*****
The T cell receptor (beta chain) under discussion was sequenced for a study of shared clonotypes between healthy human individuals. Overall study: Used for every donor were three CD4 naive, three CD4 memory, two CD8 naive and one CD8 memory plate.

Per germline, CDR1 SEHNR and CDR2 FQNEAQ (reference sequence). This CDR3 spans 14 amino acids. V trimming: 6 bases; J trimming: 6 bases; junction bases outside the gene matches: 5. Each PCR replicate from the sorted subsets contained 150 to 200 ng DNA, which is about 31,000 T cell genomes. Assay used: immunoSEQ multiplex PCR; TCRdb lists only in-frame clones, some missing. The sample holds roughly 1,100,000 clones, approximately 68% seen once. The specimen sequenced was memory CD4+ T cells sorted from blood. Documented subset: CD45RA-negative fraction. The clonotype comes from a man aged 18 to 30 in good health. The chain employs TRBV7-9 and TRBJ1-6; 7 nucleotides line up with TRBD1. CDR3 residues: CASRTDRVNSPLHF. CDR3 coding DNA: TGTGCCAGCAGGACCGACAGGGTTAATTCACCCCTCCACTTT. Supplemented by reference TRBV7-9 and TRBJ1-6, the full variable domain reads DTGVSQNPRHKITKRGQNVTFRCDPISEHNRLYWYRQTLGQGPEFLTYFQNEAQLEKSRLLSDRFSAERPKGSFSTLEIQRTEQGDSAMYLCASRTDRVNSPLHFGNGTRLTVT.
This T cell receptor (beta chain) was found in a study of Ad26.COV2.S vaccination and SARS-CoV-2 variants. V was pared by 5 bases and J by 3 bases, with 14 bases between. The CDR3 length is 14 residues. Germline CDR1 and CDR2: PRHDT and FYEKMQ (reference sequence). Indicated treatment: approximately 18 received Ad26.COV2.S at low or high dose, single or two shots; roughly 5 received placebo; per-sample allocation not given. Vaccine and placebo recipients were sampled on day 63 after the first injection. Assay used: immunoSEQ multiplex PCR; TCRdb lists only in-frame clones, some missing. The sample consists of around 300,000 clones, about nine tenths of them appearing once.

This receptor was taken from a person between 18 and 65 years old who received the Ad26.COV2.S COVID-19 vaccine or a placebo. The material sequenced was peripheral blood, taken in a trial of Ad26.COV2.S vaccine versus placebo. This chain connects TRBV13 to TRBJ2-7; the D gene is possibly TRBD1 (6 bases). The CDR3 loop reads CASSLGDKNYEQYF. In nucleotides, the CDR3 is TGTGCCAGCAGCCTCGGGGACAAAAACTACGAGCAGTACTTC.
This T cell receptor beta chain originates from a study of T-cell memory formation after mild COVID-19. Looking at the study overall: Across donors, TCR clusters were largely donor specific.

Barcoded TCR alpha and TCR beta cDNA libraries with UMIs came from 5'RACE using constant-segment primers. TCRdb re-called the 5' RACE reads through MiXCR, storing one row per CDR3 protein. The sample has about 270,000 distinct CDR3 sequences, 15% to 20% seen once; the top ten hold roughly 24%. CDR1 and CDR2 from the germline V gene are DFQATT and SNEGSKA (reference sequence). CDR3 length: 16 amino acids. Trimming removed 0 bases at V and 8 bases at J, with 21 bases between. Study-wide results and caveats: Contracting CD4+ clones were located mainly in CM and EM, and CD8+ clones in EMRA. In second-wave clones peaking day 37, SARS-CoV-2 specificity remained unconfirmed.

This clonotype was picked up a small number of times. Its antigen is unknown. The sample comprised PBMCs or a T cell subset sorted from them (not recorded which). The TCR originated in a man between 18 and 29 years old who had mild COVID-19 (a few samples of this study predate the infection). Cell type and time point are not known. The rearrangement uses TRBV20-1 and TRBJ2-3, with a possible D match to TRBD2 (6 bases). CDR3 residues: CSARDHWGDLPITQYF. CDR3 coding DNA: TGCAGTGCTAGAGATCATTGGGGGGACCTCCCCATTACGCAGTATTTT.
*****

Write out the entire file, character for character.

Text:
The T cell receptor (beta chain) under discussion was sequenced for a study of shared clonotypes between healthy human individuals. Overall study: Used for every donor were three CD4 naive, three CD4 memory, two CD8 naive and one CD8 memory plate.

Per germline, CDR1 SEHNR and CDR2 FQNEAQ (reference sequence). This CDR3 spans 14 amino acids. V trimming: 6 bases; J trimming: 6 bases; junction bases outside the gene matches: 5. Each PCR replicate from the sorted subsets contained 150 to 200 ng DNA, which is about 31,000 T cell genomes. Assay used: immunoSEQ multiplex PCR; TCRdb lists only in-frame clones, some missing. The sample holds roughly 1,100,000 clones, approximately 68% seen once. The specimen sequenced was memory CD4+ T cells sorted from blood. Documented subset: CD45RA-negative fraction. The clonotype comes from a man aged 18 to 30 in good health. The chain employs TRBV7-9 and TRBJ1-6; 7 nucleotides line up with TRBD1. CDR3 residues: CASRTDRVNSPLHF. CDR3 coding DNA: TGTGCCAGCAGGACCGACAGGGTTAATTCACCCCTCCACTTT. Supplemented by reference TRBV7-9 and TRBJ1-6, the full variable domain reads DTGVSQNPRHKITKRGQNVTFRCDPISEHNRLYWYRQTLGQGPEFLTYFQNEAQLEKSRLLSDRFSAERPKGSFSTLEIQRTEQGDSAMYLCASRTDRVNSPLHFGNGTRLTVT.
This T cell receptor (beta chain) was found in a study of Ad26.COV2.S vaccination and SARS-CoV-2 variants. V was pared by 5 bases and J by 3 bases, with 14 bases between. The CDR3 length is 14 residues. Germline CDR1 and CDR2: PRHDT and FYEKMQ (reference sequence). Indicated treatment: approximately 18 received Ad26.COV2.S at low or high dose, single or two shots; roughly 5 received placebo; per-sample allocation not given. Vaccine and placebo recipients were sampled on day 63 after the first injection. Assay used: immunoSEQ multiplex PCR; TCRdb lists only in-frame clones, some missing. The sample consists of around 300,000 clones, about nine tenths of them appearing once.

This receptor was taken from a person between 18 and 65 years old who received the Ad26.COV2.S COVID-19 vaccine or a placebo. The material sequenced was peripheral blood, taken in a trial of Ad26.COV2.S vaccine versus placebo. This chain connects TRBV13 to TRBJ2-7; the D gene is possibly TRBD1 (6 bases). The CDR3 loop reads CASSLGDKNYEQYF. In nucleotides, the CDR3 is TGTGCCAGCAGCCTCGGGGACAAAAACTACGAGCAGTACTTC.
This T cell receptor beta chain originates from a study of T-cell memory formation after mild COVID-19. Looking at the study overall: Across donors, TCR clusters were largely donor specific.

Barcoded TCR alpha and TCR beta cDNA libraries with UMIs came from 5'RACE using constant-segment primers. TCRdb re-called the 5' RACE reads through MiXCR, storing one row per CDR3 protein. The sample has about 270,000 distinct CDR3 sequences, 15% to 20% seen once; the top ten hold roughly 24%. CDR1 and CDR2 from the germline V gene are DFQATT and SNEGSKA (reference sequence). CDR3 length: 16 amino acids. Trimming removed 0 bases at V and 8 bases at J, with 21 bases between. Study-wide results and caveats: Contracting CD4+ clones were located mainly in CM and EM, and CD8+ clones in EMRA. In second-wave clones peaking day 37, SARS-CoV-2 specificity remained unconfirmed.

This clonotype was picked up a small number of times. Its antigen is unknown. The sample comprised PBMCs or a T cell subset sorted from them (not recorded which). The TCR originated in a man between 18 and 29 years old who had mild COVID-19 (a few samples of this study predate the infection). Cell type and time point are not known. The rearrangement uses TRBV20-1 and TRBJ2-3, with a possible D match to TRBD2 (6 bases). CDR3 residues: CSARDHWGDLPITQYF. CDR3 coding DNA: TGCAGTGCTAGAGATCATTGGGGGGACCTCCCCATTACGCAGTATTTT.